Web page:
My guide has given me no warning that his Master will receive me as I had been received by the Sage Who Never Speaks. It has come upon me abruptly this strange reception characterised by complete indifference. The first thought which would come into the mind of any European, "Is this man merely posing for the benefit of his devotees?" crosses my mind once or twice but I soon rule it out. He is certainly in a trance condition, though my guide has not informed me that his Master indulges in trances. The next thought which occupies my mind, "Is this state of mystical contemplation nothing more than meaningless vacancy?" has a longer sway, but I let it go for the simple reason that I cannot answer it.   
There is something in this man which holds my attention as steel filings are held by a magnet. I cannot turn my gaze away from him. My initial bewilderment, my perplexity at being totally ignored, slowly fade away as this strange fascination begins to grip me more firmly. But it is not till the second hour of the uncommon scene that I become aware of a silent, resistless change which is taking place within my mind. One by one, the questions which I prepared in the train with such meticulous accuracy drop away. For it does not now seem to matter whether they are asked or not, and it does not matter whether I solve the problems which have hitherto troubled me. I know only that a steady river of quietness seems to be flowing near me; that a great peace is penetrating the inner reaches of my being, and that my thought-tortured brain is beginning to arrive at some rest.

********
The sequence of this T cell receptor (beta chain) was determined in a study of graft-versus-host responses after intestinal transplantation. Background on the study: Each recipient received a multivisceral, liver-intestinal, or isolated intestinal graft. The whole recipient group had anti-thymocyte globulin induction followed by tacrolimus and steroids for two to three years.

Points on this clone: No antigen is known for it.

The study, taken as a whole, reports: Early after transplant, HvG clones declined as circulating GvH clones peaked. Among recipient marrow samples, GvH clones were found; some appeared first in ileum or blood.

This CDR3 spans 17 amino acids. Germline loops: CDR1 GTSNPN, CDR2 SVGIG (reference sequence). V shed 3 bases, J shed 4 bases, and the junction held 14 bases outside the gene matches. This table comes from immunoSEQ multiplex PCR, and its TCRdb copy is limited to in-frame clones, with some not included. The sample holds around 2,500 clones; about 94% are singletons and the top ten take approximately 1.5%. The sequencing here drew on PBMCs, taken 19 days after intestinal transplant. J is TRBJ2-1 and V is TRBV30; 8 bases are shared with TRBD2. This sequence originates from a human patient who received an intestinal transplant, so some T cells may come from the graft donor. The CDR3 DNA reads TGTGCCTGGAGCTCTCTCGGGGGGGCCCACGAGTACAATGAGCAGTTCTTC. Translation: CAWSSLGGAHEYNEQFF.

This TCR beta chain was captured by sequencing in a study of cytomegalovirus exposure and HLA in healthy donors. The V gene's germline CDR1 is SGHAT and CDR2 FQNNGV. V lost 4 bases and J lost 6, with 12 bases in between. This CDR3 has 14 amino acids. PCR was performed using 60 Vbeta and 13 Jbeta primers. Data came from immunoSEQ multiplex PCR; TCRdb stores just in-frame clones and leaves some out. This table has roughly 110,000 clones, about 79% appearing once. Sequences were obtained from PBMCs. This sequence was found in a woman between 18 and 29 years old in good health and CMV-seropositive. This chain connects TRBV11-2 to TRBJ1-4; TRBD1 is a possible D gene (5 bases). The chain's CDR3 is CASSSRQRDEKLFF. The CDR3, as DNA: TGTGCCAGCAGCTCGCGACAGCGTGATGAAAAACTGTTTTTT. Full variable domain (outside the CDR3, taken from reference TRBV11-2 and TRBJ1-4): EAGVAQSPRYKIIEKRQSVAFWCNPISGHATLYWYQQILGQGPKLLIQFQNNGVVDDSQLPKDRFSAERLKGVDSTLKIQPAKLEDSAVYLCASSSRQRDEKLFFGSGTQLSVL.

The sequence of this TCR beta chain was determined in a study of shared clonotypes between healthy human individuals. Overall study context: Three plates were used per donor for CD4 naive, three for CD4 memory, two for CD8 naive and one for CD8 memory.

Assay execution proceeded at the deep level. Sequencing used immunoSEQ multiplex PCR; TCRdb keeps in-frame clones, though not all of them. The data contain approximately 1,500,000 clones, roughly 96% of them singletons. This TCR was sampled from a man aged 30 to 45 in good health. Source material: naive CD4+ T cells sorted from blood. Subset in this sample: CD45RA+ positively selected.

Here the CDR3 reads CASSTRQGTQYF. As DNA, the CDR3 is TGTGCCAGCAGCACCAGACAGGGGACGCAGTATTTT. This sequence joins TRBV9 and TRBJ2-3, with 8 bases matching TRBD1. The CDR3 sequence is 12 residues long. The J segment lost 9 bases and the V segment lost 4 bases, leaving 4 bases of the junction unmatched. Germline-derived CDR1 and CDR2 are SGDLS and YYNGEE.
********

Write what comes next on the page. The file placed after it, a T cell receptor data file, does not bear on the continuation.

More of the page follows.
How small seem those questions which I have asked myself with such frequency? How petty grows the panorama of the last years! I perceive with sudden clarity that intellect creates its own problems and then makes itself miserable trying to solve them. This is indeed a novel concept to enter the mind of one who has hitherto placed such high value upon intellect.   
I surrender myself to the steadily deepening sense of restfulness until two hours have passed. The passage of time now provokes no irritation, because I feel that the chains of mind-made problems are being broken and thrown away. And then, little by little, a new question takes the field of consciousness.   
"Does this man, the Maharshi, emanate the perfume of spiritual peace as the flower emanates fragrance from its petals?"   
I do not consider myself a competent person to apprehend spirituality, but I have personal reactions to other people. The dawning suspicion that the mysterious peace which has arisen within me must be attributed to the geographical situation in which I am now placed, is my reaction to the personality of the Maharshi. I begin to wonder whether, by some radio-activity of the soul, some unknown telepathic process, the stillness which invades the troubled waters of my own soul really comes from him. Yet he remains completely impassive completely unaware of my very existence, it seems.   
Comes the first ripple. Someone approaches me and whispers in my ear. "Did you not wish to question the Maharshi?"